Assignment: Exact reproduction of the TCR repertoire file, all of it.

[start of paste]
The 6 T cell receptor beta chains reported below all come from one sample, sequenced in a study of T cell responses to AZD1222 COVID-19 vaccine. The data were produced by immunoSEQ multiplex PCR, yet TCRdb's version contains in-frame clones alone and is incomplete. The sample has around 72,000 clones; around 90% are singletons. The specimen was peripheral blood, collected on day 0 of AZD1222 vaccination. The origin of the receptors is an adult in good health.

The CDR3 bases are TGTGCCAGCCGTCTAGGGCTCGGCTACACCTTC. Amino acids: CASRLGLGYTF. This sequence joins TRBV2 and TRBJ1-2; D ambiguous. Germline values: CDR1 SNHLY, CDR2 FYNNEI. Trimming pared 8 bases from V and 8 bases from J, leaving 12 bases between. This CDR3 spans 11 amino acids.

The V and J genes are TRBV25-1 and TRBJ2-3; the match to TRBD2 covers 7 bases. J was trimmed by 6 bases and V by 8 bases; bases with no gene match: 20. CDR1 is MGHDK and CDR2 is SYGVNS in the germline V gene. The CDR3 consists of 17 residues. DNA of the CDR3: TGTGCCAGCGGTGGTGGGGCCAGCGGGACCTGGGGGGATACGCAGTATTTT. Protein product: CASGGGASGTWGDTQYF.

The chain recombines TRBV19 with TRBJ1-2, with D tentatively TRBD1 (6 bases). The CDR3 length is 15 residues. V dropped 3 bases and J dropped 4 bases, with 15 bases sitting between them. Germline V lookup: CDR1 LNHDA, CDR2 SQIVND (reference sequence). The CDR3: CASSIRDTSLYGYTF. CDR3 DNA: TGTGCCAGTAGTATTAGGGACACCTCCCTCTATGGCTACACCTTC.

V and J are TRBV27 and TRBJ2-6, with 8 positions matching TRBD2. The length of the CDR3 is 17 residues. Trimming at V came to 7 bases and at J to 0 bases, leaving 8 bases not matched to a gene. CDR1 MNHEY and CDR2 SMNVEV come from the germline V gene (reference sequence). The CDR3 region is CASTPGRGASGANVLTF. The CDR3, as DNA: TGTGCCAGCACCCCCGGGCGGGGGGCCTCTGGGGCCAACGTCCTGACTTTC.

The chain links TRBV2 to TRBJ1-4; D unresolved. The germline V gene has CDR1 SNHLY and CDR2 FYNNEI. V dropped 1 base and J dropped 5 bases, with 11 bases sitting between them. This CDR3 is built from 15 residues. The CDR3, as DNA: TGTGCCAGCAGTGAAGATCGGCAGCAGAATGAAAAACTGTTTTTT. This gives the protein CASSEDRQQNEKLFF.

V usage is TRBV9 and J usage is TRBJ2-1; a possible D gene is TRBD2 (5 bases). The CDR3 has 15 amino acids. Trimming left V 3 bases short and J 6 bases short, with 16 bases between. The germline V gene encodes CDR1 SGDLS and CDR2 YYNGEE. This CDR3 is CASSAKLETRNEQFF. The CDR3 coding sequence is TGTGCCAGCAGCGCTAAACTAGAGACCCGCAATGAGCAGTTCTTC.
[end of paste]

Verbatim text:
The 6 T cell receptor beta chains reported below all come from one sample, sequenced in a study of T cell responses to AZD1222 COVID-19 vaccine. The data were produced by immunoSEQ multiplex PCR, yet TCRdb's version contains in-frame clones alone and is incomplete. The sample has around 72,000 clones; around 90% are singletons. The specimen was peripheral blood, collected on day 0 of AZD1222 vaccination. The origin of the receptors is an adult in good health.

The CDR3 bases are TGTGCCAGCCGTCTAGGGCTCGGCTACACCTTC. Amino acids: CASRLGLGYTF. This sequence joins TRBV2 and TRBJ1-2; D ambiguous. Germline values: CDR1 SNHLY, CDR2 FYNNEI. Trimming pared 8 bases from V and 8 bases from J, leaving 12 bases between. This CDR3 spans 11 amino acids.

The V and J genes are TRBV25-1 and TRBJ2-3; the match to TRBD2 covers 7 bases. J was trimmed by 6 bases and V by 8 bases; bases with no gene match: 20. CDR1 is MGHDK and CDR2 is SYGVNS in the germline V gene. The CDR3 consists of 17 residues. DNA of the CDR3: TGTGCCAGCGGTGGTGGGGCCAGCGGGACCTGGGGGGATACGCAGTATTTT. Protein product: CASGGGASGTWGDTQYF.

The chain recombines TRBV19 with TRBJ1-2, with D tentatively TRBD1 (6 bases). The CDR3 length is 15 residues. V dropped 3 bases and J dropped 4 bases, with 15 bases sitting between them. Germline V lookup: CDR1 LNHDA, CDR2 SQIVND (reference sequence). The CDR3: CASSIRDTSLYGYTF. CDR3 DNA: TGTGCCAGTAGTATTAGGGACACCTCCCTCTATGGCTACACCTTC.

V and J are TRBV27 and TRBJ2-6, with 8 positions matching TRBD2. The length of the CDR3 is 17 residues. Trimming at V came to 7 bases and at J to 0 bases, leaving 8 bases not matched to a gene. CDR1 MNHEY and CDR2 SMNVEV come from the germline V gene (reference sequence). The CDR3 region is CASTPGRGASGANVLTF. The CDR3, as DNA: TGTGCCAGCACCCCCGGGCGGGGGGCCTCTGGGGCCAACGTCCTGACTTTC.

The chain links TRBV2 to TRBJ1-4; D unresolved. The germline V gene has CDR1 SNHLY and CDR2 FYNNEI. V dropped 1 base and J dropped 5 bases, with 11 bases sitting between them. This CDR3 is built from 15 residues. The CDR3, as DNA: TGTGCCAGCAGTGAAGATCGGCAGCAGAATGAAAAACTGTTTTTT. This gives the protein CASSEDRQQNEKLFF.

V usage is TRBV9 and J usage is TRBJ2-1; a possible D gene is TRBD2 (5 bases). The CDR3 has 15 amino acids. Trimming left V 3 bases short and J 6 bases short, with 16 bases between. The germline V gene encodes CDR1 SGDLS and CDR2 YYNGEE. This CDR3 is CASSAKLETRNEQFF. The CDR3 coding sequence is TGTGCCAGCAGCGCTAAACTAGAGACCCGCAATGAGCAGTTCTTC.